An influx of Covid relief funds is helping to fill gaps in mental health services for children in rural areas

NELSONVILLE, Ohio — The Mary Hill Youth and Family Center building has long been at a crossroads overlooking this rural Appalachian town, but its purpose has evolved.

For 65 years, residents of Nelsonville and the rolling hills of southeast Ohio have traveled to Hill Hospital seeking care. Then, in 2014, the 15-bed hospital, which was often without patients, closed.

Later, the three-story brick building was reopened as a center for health services. With the help of several funding sources, Integrated Services for Behavioral Health, a nonprofit social services agency, transformed the building into a place for mental health treatment, primary and dental care and access to a food pantry.

In June, the organization opened a 16-bed residential mental health treatment program on the top floor of the former hospital. The program serves children in rural Southeast Ohio and gives families an option other than sending their children far away — sometimes out of state — to residential care.

“For a long time, we’ve been trying to figure out, ‘How can we support service delivery more locally?'” said Samantha Shafer, executive director of Integrated Services for Behavioral Health. “Because when you have programs here, the work you can do with families is more successful, the health outcomes are better.”

Efforts to offer residential mental health services at the Mary Hill center and in other rural Ohio towns have been fueled in part by a small portion of the $5.4 billion Ohio was awarded from the America’s Rescue Plan Act, the federal Covid-19 relief law that was adopted in 2021.

Congress gave $350 billion to state, local and tribal governments as part of ARPA, allowing states to decide how to use the funds. So far, dozens of states have allocated a relatively small portion to improving mental health funding. Ohio is one of a small group of states that have further split their appropriations to spend a portion on children’s mental health care.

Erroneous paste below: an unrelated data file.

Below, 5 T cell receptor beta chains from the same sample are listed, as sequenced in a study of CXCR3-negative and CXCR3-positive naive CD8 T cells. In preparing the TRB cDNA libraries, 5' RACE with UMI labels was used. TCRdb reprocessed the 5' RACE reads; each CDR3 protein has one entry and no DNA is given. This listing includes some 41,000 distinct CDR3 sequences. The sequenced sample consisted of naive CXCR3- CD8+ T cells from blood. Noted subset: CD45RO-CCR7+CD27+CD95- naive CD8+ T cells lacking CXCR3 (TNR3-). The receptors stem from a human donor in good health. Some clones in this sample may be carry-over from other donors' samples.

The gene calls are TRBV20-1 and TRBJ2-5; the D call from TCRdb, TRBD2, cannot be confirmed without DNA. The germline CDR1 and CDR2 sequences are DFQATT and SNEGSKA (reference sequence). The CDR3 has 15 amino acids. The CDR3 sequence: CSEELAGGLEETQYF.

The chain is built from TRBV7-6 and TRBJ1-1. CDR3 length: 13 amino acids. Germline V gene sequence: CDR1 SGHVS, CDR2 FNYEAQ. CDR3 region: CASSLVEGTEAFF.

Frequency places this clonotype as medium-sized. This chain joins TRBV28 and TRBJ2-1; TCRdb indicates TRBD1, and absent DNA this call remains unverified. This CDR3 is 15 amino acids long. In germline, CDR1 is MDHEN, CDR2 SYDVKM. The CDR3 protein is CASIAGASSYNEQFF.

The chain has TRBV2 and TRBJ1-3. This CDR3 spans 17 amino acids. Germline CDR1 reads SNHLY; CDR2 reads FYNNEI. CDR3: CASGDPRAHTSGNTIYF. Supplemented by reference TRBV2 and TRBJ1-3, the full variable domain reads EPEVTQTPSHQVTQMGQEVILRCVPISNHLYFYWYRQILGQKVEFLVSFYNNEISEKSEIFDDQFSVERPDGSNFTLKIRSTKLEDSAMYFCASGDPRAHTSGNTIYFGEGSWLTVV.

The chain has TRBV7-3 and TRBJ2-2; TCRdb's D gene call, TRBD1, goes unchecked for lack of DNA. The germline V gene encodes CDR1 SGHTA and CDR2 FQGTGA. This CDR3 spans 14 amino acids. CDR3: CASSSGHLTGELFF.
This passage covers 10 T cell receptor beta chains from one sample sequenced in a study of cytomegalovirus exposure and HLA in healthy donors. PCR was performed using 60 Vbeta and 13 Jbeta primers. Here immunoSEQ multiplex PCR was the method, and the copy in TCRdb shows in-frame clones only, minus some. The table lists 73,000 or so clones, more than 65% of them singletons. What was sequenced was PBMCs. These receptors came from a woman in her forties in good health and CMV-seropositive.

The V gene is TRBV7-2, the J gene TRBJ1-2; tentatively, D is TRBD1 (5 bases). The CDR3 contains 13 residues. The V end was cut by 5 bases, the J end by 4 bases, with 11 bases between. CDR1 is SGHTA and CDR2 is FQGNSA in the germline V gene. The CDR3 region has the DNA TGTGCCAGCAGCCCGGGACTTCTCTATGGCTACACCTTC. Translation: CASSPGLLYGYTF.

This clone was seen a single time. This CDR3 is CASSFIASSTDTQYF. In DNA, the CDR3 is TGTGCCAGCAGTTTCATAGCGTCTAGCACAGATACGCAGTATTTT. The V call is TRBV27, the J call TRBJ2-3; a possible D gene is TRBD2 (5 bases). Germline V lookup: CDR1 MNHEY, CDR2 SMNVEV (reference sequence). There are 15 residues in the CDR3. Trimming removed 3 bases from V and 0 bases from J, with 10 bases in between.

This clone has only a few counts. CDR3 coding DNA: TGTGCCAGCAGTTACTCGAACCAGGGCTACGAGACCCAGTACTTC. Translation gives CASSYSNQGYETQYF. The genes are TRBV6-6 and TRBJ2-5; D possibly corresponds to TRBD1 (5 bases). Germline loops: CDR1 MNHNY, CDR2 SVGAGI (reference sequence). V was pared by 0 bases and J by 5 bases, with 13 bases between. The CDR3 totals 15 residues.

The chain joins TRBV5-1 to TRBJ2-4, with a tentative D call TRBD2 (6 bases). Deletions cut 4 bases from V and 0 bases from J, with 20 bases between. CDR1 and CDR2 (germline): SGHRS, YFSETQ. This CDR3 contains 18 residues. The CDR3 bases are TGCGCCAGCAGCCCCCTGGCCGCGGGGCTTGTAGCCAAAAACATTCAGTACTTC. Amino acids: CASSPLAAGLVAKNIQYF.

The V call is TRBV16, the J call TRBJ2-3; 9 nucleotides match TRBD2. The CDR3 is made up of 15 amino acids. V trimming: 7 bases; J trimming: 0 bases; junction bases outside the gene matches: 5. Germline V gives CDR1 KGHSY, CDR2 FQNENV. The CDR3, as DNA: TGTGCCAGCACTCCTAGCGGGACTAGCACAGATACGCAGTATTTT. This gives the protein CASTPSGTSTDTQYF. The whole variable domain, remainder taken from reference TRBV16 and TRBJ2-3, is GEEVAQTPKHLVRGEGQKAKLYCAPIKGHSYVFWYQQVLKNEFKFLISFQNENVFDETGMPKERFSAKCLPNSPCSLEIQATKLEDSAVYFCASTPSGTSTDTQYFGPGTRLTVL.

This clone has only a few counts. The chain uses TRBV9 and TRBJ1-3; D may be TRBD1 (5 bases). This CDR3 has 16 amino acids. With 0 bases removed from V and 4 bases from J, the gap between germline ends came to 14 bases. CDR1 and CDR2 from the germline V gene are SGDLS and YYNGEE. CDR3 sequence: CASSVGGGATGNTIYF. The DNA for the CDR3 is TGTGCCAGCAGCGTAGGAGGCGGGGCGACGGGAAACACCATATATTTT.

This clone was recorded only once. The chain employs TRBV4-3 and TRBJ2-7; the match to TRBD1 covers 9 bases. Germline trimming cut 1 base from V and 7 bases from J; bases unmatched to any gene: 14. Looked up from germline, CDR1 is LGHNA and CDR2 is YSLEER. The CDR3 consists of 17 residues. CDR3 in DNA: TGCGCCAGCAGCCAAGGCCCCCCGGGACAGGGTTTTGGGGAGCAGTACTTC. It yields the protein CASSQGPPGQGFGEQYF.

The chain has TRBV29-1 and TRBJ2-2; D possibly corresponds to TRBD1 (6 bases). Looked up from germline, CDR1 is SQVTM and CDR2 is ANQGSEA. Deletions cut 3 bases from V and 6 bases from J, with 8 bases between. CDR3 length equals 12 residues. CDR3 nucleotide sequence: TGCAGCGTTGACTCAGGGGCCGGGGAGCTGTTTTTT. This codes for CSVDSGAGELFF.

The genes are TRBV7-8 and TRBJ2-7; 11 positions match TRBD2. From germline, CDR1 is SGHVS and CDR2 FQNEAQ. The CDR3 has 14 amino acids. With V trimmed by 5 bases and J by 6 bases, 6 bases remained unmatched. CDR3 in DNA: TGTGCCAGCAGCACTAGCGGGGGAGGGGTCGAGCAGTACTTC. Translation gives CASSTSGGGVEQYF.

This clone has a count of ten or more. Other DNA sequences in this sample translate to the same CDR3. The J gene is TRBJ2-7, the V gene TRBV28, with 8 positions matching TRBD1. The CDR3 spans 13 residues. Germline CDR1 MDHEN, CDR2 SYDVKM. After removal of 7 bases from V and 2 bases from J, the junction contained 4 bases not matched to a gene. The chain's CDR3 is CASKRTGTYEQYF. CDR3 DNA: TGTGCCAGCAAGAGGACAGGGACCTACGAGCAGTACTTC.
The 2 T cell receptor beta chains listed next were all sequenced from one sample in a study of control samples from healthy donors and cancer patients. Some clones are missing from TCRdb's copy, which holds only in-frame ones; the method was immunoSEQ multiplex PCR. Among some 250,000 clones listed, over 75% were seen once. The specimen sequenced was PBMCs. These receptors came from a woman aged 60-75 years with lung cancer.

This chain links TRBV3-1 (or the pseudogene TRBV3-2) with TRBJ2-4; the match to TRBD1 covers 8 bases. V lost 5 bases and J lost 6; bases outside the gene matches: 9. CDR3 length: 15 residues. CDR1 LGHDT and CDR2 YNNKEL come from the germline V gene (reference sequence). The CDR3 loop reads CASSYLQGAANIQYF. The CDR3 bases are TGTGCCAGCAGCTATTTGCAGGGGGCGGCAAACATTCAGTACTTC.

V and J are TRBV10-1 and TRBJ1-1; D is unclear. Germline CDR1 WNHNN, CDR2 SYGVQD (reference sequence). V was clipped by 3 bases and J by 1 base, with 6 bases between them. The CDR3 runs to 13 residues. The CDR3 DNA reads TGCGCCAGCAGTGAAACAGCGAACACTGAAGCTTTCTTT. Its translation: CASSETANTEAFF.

Experts said using ARPA funds is just one way states can support children’s behavioral health during what health experts have called a “national emergency in child and adolescent mental health” that has been exacerbated by the pandemic. In an effort led by the American Academy of Pediatrics, multiple organizations wrote to the Biden administration in October, urging it to declare a federal national emergency for children’s mental health.

“At the time ARPA came out, we were really trying to figure out, as a country, how we could strengthen the mental health and behavioral health systems, because, in my opinion, the systems are really broken,” said Isha Weerasinghe, a senior policy analyst at the Center. for Law and Social Policy, a national, nonpartisan group that advocates for policies that help low-income people. “And what ARPA was able to do was provide some foundation dollars to help strengthen the system.”

The center said ARPA’s funding provisions are “insufficient to address deep systemic and historical inequities” in mental health care. Regardless, Weerasinghe said the money has the potential to have a long-term impact on children’s mental health care if it is applied to organizations that have demonstrated a commitment to maintaining the well-being of children in their communities.

States have until 2024 to allocate their ARPA funds and until 2026 to use them. According to the latest quarterly analysis by the Center on Budget and Policy Priorities, a left-leaning think tank in Washington, DC, most states have completed or are close to completing their allocations. Among states, the median allocation to support mental health services is about 0.5%, based on CBPP data. For states in the Midwest region, the median is about 3%.

CBPP figures showed that through August, mental health spending varied widely in mostly rural states where suicide rates repeatedly exceed the national average by double or more. In some of them, including Montana, South Dakota and Wyoming, officials awarded less than the national median. Meanwhile, Colorado lawmakers directed nearly 11% of state money to mental health.